1690. The colonies attack Quebec, under Phipps; reinforcements failing him, he retreats with a loss of 1,000 men."

Next excerpt covers paper money and witchcraft induced plagues. What an exciting place it must have been during these times.

Letters of Condolence

Yesterday, I provided an excerpt explaining the proper way to write a letter of condolence. Today, I provided an example of a letter from La Fayette, noted American Revolutionary War General to Thomas Jefferson.)

"La Fayette to Jefferson, announcing the death of Madame de La Fayette.)

[The following sadly beautiful letter, though not strictly a letter of condolence, relates to the subject of death, and therefore belongs to this class.]

My Dear Friend:

The constant mourning of your heart will be deepened by the grief I am doomed to depart to it. Who better than you can sympathize for the loss of a beloved wife? The angel who for thirty-four years has blessed my life, was to you an affectionate grateful friend. Pity me, my dear Jefferson, and believe me, for ever, with all my heart,

La Fayette"

The Birth Day Thing, 10 November 1968

US Billboard #1 Song, 10 November 1968

Hey Jude by The Beatles. There isn't much to say about The Beatles, one of the most successful, if not the most successful rock band in history. Active from 1960 - 1970 as a group, they also had successful solo careers and are oft - imitated by other bands and artists. As they say imitation is the greatest form of flattery. (Is that what they say or am I mixing metaphors again?). Hey Jude was their 18th #1 single in the US. I have to say it's not my favourite song of theirs, probably heard it too many times. I do recall hearing it on school bus trips when my Dad was stationed in Germany.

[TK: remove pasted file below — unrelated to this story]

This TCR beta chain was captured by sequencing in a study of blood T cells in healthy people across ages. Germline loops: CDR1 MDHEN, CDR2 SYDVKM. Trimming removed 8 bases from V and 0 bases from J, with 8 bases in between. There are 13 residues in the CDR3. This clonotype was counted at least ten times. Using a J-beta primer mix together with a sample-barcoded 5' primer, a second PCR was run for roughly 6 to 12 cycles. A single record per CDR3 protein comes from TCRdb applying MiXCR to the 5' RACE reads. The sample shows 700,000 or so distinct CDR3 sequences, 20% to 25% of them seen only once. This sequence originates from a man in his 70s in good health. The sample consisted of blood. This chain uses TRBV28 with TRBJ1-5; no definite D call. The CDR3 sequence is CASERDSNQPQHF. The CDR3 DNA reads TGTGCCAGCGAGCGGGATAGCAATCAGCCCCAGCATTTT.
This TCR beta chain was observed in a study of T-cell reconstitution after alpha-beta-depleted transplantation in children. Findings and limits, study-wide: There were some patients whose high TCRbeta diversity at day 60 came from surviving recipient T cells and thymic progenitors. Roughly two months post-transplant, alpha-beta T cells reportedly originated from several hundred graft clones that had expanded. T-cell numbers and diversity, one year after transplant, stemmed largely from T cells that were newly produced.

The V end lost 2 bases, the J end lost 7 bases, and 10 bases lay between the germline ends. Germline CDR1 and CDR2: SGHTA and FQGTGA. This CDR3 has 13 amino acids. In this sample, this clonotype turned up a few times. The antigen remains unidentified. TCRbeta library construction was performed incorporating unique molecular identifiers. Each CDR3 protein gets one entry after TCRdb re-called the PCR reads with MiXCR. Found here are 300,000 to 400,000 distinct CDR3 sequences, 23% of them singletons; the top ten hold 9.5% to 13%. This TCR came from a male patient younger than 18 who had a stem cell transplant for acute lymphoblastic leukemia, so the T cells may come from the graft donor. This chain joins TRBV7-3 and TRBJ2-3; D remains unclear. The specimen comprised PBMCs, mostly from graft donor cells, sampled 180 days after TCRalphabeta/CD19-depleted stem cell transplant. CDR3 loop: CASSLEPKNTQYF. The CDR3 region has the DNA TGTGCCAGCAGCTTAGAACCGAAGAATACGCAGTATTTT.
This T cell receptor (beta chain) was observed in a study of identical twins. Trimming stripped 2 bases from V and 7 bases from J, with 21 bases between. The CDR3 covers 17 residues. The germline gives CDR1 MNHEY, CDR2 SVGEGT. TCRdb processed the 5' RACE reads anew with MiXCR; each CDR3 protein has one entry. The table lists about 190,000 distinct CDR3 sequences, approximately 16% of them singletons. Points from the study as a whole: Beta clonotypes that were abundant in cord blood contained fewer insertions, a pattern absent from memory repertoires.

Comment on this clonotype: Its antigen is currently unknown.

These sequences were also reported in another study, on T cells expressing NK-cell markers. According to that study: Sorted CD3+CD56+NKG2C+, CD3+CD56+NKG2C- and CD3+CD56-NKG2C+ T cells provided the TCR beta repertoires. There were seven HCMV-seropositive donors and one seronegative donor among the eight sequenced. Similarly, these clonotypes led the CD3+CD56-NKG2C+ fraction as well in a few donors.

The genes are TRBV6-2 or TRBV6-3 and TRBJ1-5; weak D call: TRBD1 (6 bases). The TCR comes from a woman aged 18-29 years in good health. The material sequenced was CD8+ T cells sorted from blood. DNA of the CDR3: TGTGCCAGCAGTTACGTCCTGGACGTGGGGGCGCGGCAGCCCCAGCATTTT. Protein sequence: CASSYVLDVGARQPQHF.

UK #1 Single, 10 November 1968

With a Little Help From My Friends by Joe Cocker. Joe Cocker was an English musician who lived from 1944 - 2014. He released albums from 1969 - 2012. Technically this is the 2nd Beatle song on my list today as Cocker may have sung it, but it was written by Lennon and McCartney. Cocker also sang the song at Woodstock in 1969. His album version was a radical re-arrangement of the original Beatle version and featured Procol Harum's B.J. Wilson on drums and Jimmy Page on guitar.

New York Times #1 Fiction Best - Seller, 10 November 1968

The Salzburg Connection by Helen MacInnes. The Salzburg Connection was Helen MacInnes' 15th novel. MacInnes was an American writer of spy novels who lived from 1907 - 1985.

So far the only book of MacInnes' that I've read has been Snare of the Hunter which was excellent. This is the synopsis of The Salzburg Connection.